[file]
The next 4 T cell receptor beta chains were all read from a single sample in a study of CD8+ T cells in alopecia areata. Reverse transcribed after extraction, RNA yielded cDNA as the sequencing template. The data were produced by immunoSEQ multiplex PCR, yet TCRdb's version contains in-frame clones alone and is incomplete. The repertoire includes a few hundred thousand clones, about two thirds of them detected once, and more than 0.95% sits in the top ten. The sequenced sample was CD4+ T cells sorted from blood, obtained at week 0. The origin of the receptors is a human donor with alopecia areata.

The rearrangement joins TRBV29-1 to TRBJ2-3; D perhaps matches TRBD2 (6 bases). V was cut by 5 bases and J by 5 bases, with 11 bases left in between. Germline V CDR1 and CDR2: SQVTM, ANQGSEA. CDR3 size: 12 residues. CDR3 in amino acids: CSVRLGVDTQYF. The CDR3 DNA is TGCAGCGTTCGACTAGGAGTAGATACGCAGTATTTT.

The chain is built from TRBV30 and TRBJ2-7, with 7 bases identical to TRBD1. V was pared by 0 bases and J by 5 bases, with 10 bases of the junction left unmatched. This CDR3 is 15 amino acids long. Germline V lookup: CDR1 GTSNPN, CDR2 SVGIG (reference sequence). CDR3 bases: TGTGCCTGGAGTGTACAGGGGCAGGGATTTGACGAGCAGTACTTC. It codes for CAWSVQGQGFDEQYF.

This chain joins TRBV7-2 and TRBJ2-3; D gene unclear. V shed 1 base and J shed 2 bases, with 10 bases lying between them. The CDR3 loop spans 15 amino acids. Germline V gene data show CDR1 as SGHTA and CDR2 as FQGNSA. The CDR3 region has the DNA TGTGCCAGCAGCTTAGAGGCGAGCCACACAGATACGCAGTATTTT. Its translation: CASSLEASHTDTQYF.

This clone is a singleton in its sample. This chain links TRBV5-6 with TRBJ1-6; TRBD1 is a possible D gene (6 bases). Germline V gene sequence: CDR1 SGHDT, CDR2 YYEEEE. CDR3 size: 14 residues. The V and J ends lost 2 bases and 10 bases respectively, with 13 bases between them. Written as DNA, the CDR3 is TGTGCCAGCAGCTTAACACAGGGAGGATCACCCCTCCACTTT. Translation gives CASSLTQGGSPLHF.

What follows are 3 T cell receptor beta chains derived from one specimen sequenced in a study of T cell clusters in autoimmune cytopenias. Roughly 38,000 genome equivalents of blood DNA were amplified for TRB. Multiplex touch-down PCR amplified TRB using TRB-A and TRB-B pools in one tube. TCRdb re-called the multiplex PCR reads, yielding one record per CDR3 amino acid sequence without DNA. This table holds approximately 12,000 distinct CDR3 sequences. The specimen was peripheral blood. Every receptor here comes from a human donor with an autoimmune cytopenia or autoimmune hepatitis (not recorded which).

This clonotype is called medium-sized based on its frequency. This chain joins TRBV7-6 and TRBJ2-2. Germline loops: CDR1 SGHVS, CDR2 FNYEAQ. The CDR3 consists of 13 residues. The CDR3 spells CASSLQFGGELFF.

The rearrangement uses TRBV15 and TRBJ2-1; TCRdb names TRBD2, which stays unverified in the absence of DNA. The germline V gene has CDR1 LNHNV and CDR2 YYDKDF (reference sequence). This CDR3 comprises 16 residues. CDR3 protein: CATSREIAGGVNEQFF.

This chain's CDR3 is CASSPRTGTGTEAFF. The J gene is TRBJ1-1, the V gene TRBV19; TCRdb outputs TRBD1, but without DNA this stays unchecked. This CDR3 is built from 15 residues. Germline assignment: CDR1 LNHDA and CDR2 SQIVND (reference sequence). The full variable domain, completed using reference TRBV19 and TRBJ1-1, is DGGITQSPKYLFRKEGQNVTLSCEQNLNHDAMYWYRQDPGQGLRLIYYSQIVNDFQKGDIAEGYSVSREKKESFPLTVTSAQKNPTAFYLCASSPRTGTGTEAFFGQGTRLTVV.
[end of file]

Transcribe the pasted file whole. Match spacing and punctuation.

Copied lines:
The next 4 T cell receptor beta chains were all read from a single sample in a study of CD8+ T cells in alopecia areata. Reverse transcribed after extraction, RNA yielded cDNA as the sequencing template. The data were produced by immunoSEQ multiplex PCR, yet TCRdb's version contains in-frame clones alone and is incomplete. The repertoire includes a few hundred thousand clones, about two thirds of them detected once, and more than 0.95% sits in the top ten. The sequenced sample was CD4+ T cells sorted from blood, obtained at week 0. The origin of the receptors is a human donor with alopecia areata.

The rearrangement joins TRBV29-1 to TRBJ2-3; D perhaps matches TRBD2 (6 bases). V was cut by 5 bases and J by 5 bases, with 11 bases left in between. Germline V CDR1 and CDR2: SQVTM, ANQGSEA. CDR3 size: 12 residues. CDR3 in amino acids: CSVRLGVDTQYF. The CDR3 DNA is TGCAGCGTTCGACTAGGAGTAGATACGCAGTATTTT.

The chain is built from TRBV30 and TRBJ2-7, with 7 bases identical to TRBD1. V was pared by 0 bases and J by 5 bases, with 10 bases of the junction left unmatched. This CDR3 is 15 amino acids long. Germline V lookup: CDR1 GTSNPN, CDR2 SVGIG (reference sequence). CDR3 bases: TGTGCCTGGAGTGTACAGGGGCAGGGATTTGACGAGCAGTACTTC. It codes for CAWSVQGQGFDEQYF.

This chain joins TRBV7-2 and TRBJ2-3; D gene unclear. V shed 1 base and J shed 2 bases, with 10 bases lying between them. The CDR3 loop spans 15 amino acids. Germline V gene data show CDR1 as SGHTA and CDR2 as FQGNSA. The CDR3 region has the DNA TGTGCCAGCAGCTTAGAGGCGAGCCACACAGATACGCAGTATTTT. Its translation: CASSLEASHTDTQYF.

This clone is a singleton in its sample. This chain links TRBV5-6 with TRBJ1-6; TRBD1 is a possible D gene (6 bases). Germline V gene sequence: CDR1 SGHDT, CDR2 YYEEEE. CDR3 size: 14 residues. The V and J ends lost 2 bases and 10 bases respectively, with 13 bases between them. Written as DNA, the CDR3 is TGTGCCAGCAGCTTAACACAGGGAGGATCACCCCTCCACTTT. Translation gives CASSLTQGGSPLHF.

What follows are 3 T cell receptor beta chains derived from one specimen sequenced in a study of T cell clusters in autoimmune cytopenias. Roughly 38,000 genome equivalents of blood DNA were amplified for TRB. Multiplex touch-down PCR amplified TRB using TRB-A and TRB-B pools in one tube. TCRdb re-called the multiplex PCR reads, yielding one record per CDR3 amino acid sequence without DNA. This table holds approximately 12,000 distinct CDR3 sequences. The specimen was peripheral blood. Every receptor here comes from a human donor with an autoimmune cytopenia or autoimmune hepatitis (not recorded which).

This clonotype is called medium-sized based on its frequency. This chain joins TRBV7-6 and TRBJ2-2. Germline loops: CDR1 SGHVS, CDR2 FNYEAQ. The CDR3 consists of 13 residues. The CDR3 spells CASSLQFGGELFF.

The rearrangement uses TRBV15 and TRBJ2-1; TCRdb names TRBD2, which stays unverified in the absence of DNA. The germline V gene has CDR1 LNHNV and CDR2 YYDKDF (reference sequence). This CDR3 comprises 16 residues. CDR3 protein: CATSREIAGGVNEQFF.

This chain's CDR3 is CASSPRTGTGTEAFF. The J gene is TRBJ1-1, the V gene TRBV19; TCRdb outputs TRBD1, but without DNA this stays unchecked. This CDR3 is built from 15 residues. Germline assignment: CDR1 LNHDA and CDR2 SQIVND (reference sequence). The full variable domain, completed using reference TRBV19 and TRBJ1-1, is DGGITQSPKYLFRKEGQNVTLSCEQNLNHDAMYWYRQDPGQGLRLIYYSQIVNDFQKGDIAEGYSVSREKKESFPLTVTSAQKNPTAFYLCASSPRTGTGTEAFFGQGTRLTVV.